- Over 1,000 places in the US, like streams and mountain peaks, have been flagged for offensive names.
- Democrats in Congress introduced a bill aimed at reviewing and revising the offensive names.
- Places that have been flagged include slurs for Black people, Native Americans, and Mexicans living in the US.
Congressional Democrats introduced a bill Friday to rename more than 1,000 places in the US named with offensive language and racist slurs.
Democratic Sens. Elizabeth Warren, Edward Markey, and Rep. Al Green introduced the bill along with 25 cosponsors in the House of Representatives, all Democrats.
Lawmakers first introduced the bill last year with Rep. Deb Haaland, who now serves as the secretary of the interior as the first Native American cabinet secretary in US history.
“We need to immediately stop honoring the ugly legacy of racism and bigotry, and that’s why I’m introducing the Reconciliation in Place Names Act with my colleagues,” Warren said in a statement.
The bill would take aim at land units and geographic features, like forests, streams, and wilderness areas, with racist or bigoted names. It would create a process to review and rename places with inoffensive names. According to the statement from the lawmakers, questionable names have been identified for 1,441 federally recognized places.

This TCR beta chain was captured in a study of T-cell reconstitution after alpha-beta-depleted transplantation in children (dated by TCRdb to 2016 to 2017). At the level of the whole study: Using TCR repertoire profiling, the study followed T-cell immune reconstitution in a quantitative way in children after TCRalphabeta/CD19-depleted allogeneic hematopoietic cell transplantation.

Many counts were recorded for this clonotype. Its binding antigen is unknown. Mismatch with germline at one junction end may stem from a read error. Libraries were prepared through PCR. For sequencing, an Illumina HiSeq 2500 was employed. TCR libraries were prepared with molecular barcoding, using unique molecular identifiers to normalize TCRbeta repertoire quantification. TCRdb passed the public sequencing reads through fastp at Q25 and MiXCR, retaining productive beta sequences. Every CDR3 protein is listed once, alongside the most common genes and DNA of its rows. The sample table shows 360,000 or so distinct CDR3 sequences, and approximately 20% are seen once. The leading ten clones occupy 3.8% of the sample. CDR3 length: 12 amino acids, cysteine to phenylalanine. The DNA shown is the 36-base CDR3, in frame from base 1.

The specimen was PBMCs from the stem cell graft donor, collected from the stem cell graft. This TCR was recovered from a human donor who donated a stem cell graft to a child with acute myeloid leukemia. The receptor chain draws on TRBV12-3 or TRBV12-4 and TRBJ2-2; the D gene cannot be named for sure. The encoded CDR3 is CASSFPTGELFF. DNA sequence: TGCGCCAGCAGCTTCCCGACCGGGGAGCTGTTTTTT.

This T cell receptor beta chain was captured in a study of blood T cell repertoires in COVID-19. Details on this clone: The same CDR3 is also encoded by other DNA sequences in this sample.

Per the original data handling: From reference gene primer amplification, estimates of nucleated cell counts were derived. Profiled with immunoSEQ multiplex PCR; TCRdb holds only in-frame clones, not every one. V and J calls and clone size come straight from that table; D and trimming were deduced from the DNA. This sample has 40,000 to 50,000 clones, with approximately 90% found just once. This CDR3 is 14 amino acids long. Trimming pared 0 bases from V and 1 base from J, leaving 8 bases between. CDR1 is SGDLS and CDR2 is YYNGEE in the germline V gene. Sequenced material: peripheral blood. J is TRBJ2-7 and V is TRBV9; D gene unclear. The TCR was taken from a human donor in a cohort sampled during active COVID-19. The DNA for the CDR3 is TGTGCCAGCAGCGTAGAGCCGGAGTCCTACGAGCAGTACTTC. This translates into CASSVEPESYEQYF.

More than 600 places have the word “n—-,” a slur for Black people, in their name, according to a database from the US Geological Survey. In Oklahoma there is Dead N—- Spring, so-named because a deceased Black person was found there, according to the USGS.
In New Mexico, there is a reservoir called W—— Tank, named with a slur for Mexican people living in the US. Nearly 800 results are returned by the USGS database when searching for the term “s—-,” an offensive word for Native American women.
“These terms are harmful relics from the era of invidious yet lawful discrimination that must be removed from public property,” Congressman Green said. “Racism, even in geography, cannot be tolerated in a country that strives for liberty and justice for all.”
The bill would establish an advisory board of civil rights experts and tribal organizations and solicit comment from the public on name change proposals. The board would then make renaming recommendations to the proper government body, such as Congress in the case of federal land units.